The rule of Khan Pressian from 836 to 852 was marked by fierce battles, exhausting marches and swift military raids. No reliable records have been found regarding the internal policy of Omurtag's grandson. He succeeded his uncle Malamir to the throne after Malamir had ruled the country for just five years in peace with Byzantium. Pressian put an end to that peace. Byzantium was depleted by a bloody war with the Arabs. The Slavic tribes within the empire were rebelling and their chiefs were looking north to Bulgaria where they could find protection together with other Slavs. The Khan believed it was time to expand Bulgaria's territory to Macedonia in the southwest. His right-hand man was the old Kav-Khan Isbul who had been the indispensable aide of his grandfather Omurtag.
As soon an he ascended the throne in 837, Pressian sent his army under the command of Kav-Khan Isbul to the Aegean coast of Macedonia. There, they aided the Smolyans, whose revolt had shaken Byzantine rule in the Western Khodopes and Aegean Thrace. When the emperor sent an army against the rebels, his forces were met by the Kav-Khan-led Bulgarian army. Inscriptions on stone plates tell of fierce battles at Philippi and Siar, the elation of the victories reflected in the engraved words: "Pressian, through the will of God ruler of many Bulgarians...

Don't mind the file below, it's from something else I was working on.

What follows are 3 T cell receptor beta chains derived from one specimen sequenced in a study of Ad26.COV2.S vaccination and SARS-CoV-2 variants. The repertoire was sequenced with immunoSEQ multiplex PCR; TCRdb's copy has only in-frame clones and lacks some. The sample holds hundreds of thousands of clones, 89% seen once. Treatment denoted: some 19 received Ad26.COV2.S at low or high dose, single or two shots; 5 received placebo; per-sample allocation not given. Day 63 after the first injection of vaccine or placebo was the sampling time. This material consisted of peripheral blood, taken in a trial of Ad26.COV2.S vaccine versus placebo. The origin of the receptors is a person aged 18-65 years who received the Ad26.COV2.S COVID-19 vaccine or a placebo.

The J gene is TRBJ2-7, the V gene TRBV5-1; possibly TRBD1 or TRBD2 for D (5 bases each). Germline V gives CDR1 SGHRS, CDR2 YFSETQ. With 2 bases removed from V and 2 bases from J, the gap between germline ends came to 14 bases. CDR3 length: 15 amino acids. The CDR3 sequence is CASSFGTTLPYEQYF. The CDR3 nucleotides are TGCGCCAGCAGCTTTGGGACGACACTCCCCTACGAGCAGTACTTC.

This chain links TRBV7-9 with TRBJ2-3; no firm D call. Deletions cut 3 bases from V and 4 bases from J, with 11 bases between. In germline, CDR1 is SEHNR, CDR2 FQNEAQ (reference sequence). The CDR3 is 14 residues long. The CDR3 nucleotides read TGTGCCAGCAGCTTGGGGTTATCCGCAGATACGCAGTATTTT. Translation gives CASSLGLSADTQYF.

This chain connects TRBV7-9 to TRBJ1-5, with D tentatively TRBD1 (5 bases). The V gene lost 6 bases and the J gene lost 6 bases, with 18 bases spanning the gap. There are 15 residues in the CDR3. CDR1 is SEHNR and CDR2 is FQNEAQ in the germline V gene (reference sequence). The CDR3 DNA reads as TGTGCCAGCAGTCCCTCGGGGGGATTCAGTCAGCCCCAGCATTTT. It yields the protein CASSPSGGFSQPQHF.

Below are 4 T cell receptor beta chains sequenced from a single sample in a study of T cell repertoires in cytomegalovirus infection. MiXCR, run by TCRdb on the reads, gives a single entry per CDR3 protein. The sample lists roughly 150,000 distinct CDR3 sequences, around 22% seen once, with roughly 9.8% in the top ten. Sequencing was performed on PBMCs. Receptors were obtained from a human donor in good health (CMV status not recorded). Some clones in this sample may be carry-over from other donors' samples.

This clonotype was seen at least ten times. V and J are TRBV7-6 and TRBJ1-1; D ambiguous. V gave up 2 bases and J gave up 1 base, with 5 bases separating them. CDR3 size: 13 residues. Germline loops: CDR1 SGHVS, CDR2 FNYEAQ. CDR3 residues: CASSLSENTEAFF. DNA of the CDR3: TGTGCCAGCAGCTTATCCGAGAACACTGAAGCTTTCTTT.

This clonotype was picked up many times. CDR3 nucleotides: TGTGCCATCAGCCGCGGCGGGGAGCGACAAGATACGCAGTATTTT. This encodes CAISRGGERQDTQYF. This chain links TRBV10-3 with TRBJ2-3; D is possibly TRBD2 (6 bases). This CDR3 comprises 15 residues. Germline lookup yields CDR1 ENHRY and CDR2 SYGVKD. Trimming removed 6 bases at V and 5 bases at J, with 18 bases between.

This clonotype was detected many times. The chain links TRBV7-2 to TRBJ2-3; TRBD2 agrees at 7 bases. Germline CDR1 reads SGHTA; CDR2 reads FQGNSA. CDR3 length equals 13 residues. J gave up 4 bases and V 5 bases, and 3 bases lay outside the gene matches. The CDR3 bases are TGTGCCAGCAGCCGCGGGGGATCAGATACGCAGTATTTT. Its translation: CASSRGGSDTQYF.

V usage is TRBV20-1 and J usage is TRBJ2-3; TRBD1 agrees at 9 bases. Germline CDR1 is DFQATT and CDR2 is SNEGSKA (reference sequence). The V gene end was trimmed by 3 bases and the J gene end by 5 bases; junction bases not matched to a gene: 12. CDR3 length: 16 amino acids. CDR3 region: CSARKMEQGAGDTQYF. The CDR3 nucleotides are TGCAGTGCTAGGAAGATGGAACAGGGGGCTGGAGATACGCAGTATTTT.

Only the war against the Serbs ended in defeat. Waged from 839 to 842, this was the first war in the history of the two countries' relations. The defeat did not result in loss of territory.
Khan Pressian annexed vast territories in Central and Western Macedonia, including the towns Ohrid, Prilep and Bitola. Kossovo Pole also became part of Bulgaria. Thus in Khan Pressian's state, the Slavs from the "Bulgarian" group, inhabiting Moesia (Northern Bulgaria), Thrace and Macedonia achieved long-sought political unity.